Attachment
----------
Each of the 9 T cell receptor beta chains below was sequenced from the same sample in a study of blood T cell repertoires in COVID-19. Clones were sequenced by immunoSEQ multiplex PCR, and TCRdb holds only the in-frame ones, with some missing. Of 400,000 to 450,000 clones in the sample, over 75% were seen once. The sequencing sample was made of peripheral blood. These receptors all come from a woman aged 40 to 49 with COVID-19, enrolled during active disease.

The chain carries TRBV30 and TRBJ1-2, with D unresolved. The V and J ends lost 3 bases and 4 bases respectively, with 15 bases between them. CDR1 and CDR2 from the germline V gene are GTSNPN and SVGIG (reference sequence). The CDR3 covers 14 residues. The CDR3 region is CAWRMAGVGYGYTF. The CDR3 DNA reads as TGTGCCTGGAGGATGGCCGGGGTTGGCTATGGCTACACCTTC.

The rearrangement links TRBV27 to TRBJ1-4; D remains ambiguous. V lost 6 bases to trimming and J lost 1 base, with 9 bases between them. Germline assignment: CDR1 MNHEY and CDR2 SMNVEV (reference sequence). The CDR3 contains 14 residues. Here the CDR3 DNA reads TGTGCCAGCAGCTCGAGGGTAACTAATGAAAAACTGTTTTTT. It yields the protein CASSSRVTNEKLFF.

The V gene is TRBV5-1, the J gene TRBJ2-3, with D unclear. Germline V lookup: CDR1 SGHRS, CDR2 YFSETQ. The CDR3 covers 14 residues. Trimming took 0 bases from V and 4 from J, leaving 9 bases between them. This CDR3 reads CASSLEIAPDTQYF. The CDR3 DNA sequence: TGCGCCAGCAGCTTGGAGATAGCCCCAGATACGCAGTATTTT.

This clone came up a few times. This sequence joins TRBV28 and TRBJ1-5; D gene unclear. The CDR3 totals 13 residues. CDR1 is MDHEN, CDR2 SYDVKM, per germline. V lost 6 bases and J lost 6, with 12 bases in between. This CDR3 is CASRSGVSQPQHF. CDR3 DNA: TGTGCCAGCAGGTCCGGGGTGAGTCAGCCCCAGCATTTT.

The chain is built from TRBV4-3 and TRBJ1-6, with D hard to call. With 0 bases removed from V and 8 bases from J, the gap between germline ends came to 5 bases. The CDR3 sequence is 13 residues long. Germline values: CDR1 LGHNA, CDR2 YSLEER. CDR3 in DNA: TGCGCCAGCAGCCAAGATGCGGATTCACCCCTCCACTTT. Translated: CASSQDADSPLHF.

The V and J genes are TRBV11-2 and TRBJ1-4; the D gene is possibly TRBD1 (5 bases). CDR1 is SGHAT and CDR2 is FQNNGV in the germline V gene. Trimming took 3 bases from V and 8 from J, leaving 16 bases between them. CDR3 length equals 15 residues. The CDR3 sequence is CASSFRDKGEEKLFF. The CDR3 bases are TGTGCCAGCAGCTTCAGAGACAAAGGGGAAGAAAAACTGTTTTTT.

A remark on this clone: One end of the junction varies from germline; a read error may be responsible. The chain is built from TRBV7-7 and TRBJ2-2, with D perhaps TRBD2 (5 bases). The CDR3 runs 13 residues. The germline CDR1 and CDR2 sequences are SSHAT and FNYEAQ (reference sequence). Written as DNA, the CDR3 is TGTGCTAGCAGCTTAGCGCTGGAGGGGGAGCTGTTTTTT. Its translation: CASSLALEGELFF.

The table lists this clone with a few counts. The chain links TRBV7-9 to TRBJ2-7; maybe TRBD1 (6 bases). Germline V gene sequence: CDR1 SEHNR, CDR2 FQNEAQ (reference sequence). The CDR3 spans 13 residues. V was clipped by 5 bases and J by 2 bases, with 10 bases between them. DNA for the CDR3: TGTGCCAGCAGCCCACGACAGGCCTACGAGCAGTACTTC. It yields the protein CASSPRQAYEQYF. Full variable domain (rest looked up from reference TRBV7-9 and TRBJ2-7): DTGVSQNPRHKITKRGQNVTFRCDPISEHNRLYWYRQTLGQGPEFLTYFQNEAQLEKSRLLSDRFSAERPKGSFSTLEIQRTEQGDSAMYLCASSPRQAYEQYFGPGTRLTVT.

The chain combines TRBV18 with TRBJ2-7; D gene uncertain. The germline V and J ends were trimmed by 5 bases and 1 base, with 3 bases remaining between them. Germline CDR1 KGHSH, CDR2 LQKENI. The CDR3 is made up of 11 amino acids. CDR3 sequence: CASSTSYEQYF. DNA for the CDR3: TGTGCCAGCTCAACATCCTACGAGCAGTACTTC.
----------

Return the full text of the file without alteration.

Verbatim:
Each of the 9 T cell receptor beta chains below was sequenced from the same sample in a study of blood T cell repertoires in COVID-19. Clones were sequenced by immunoSEQ multiplex PCR, and TCRdb holds only the in-frame ones, with some missing. Of 400,000 to 450,000 clones in the sample, over 75% were seen once. The sequencing sample was made of peripheral blood. These receptors all come from a woman aged 40 to 49 with COVID-19, enrolled during active disease.

The chain carries TRBV30 and TRBJ1-2, with D unresolved. The V and J ends lost 3 bases and 4 bases respectively, with 15 bases between them. CDR1 and CDR2 from the germline V gene are GTSNPN and SVGIG (reference sequence). The CDR3 covers 14 residues. The CDR3 region is CAWRMAGVGYGYTF. The CDR3 DNA reads as TGTGCCTGGAGGATGGCCGGGGTTGGCTATGGCTACACCTTC.

The rearrangement links TRBV27 to TRBJ1-4; D remains ambiguous. V lost 6 bases to trimming and J lost 1 base, with 9 bases between them. Germline assignment: CDR1 MNHEY and CDR2 SMNVEV (reference sequence). The CDR3 contains 14 residues. Here the CDR3 DNA reads TGTGCCAGCAGCTCGAGGGTAACTAATGAAAAACTGTTTTTT. It yields the protein CASSSRVTNEKLFF.

The V gene is TRBV5-1, the J gene TRBJ2-3, with D unclear. Germline V lookup: CDR1 SGHRS, CDR2 YFSETQ. The CDR3 covers 14 residues. Trimming took 0 bases from V and 4 from J, leaving 9 bases between them. This CDR3 reads CASSLEIAPDTQYF. The CDR3 DNA sequence: TGCGCCAGCAGCTTGGAGATAGCCCCAGATACGCAGTATTTT.

This clone came up a few times. This sequence joins TRBV28 and TRBJ1-5; D gene unclear. The CDR3 totals 13 residues. CDR1 is MDHEN, CDR2 SYDVKM, per germline. V lost 6 bases and J lost 6, with 12 bases in between. This CDR3 is CASRSGVSQPQHF. CDR3 DNA: TGTGCCAGCAGGTCCGGGGTGAGTCAGCCCCAGCATTTT.

The chain is built from TRBV4-3 and TRBJ1-6, with D hard to call. With 0 bases removed from V and 8 bases from J, the gap between germline ends came to 5 bases. The CDR3 sequence is 13 residues long. Germline values: CDR1 LGHNA, CDR2 YSLEER. CDR3 in DNA: TGCGCCAGCAGCCAAGATGCGGATTCACCCCTCCACTTT. Translated: CASSQDADSPLHF.

The V and J genes are TRBV11-2 and TRBJ1-4; the D gene is possibly TRBD1 (5 bases). CDR1 is SGHAT and CDR2 is FQNNGV in the germline V gene. Trimming took 3 bases from V and 8 from J, leaving 16 bases between them. CDR3 length equals 15 residues. The CDR3 sequence is CASSFRDKGEEKLFF. The CDR3 bases are TGTGCCAGCAGCTTCAGAGACAAAGGGGAAGAAAAACTGTTTTTT.

A remark on this clone: One end of the junction varies from germline; a read error may be responsible. The chain is built from TRBV7-7 and TRBJ2-2, with D perhaps TRBD2 (5 bases). The CDR3 runs 13 residues. The germline CDR1 and CDR2 sequences are SSHAT and FNYEAQ (reference sequence). Written as DNA, the CDR3 is TGTGCTAGCAGCTTAGCGCTGGAGGGGGAGCTGTTTTTT. Its translation: CASSLALEGELFF.

The table lists this clone with a few counts. The chain links TRBV7-9 to TRBJ2-7; maybe TRBD1 (6 bases). Germline V gene sequence: CDR1 SEHNR, CDR2 FQNEAQ (reference sequence). The CDR3 spans 13 residues. V was clipped by 5 bases and J by 2 bases, with 10 bases between them. DNA for the CDR3: TGTGCCAGCAGCCCACGACAGGCCTACGAGCAGTACTTC. It yields the protein CASSPRQAYEQYF. Full variable domain (rest looked up from reference TRBV7-9 and TRBJ2-7): DTGVSQNPRHKITKRGQNVTFRCDPISEHNRLYWYRQTLGQGPEFLTYFQNEAQLEKSRLLSDRFSAERPKGSFSTLEIQRTEQGDSAMYLCASSPRQAYEQYFGPGTRLTVT.

The chain combines TRBV18 with TRBJ2-7; D gene uncertain. The germline V and J ends were trimmed by 5 bases and 1 base, with 3 bases remaining between them. Germline CDR1 KGHSH, CDR2 LQKENI. The CDR3 is made up of 11 amino acids. CDR3 sequence: CASSTSYEQYF. DNA for the CDR3: TGTGCCAGCTCAACATCCTACGAGCAGTACTTC.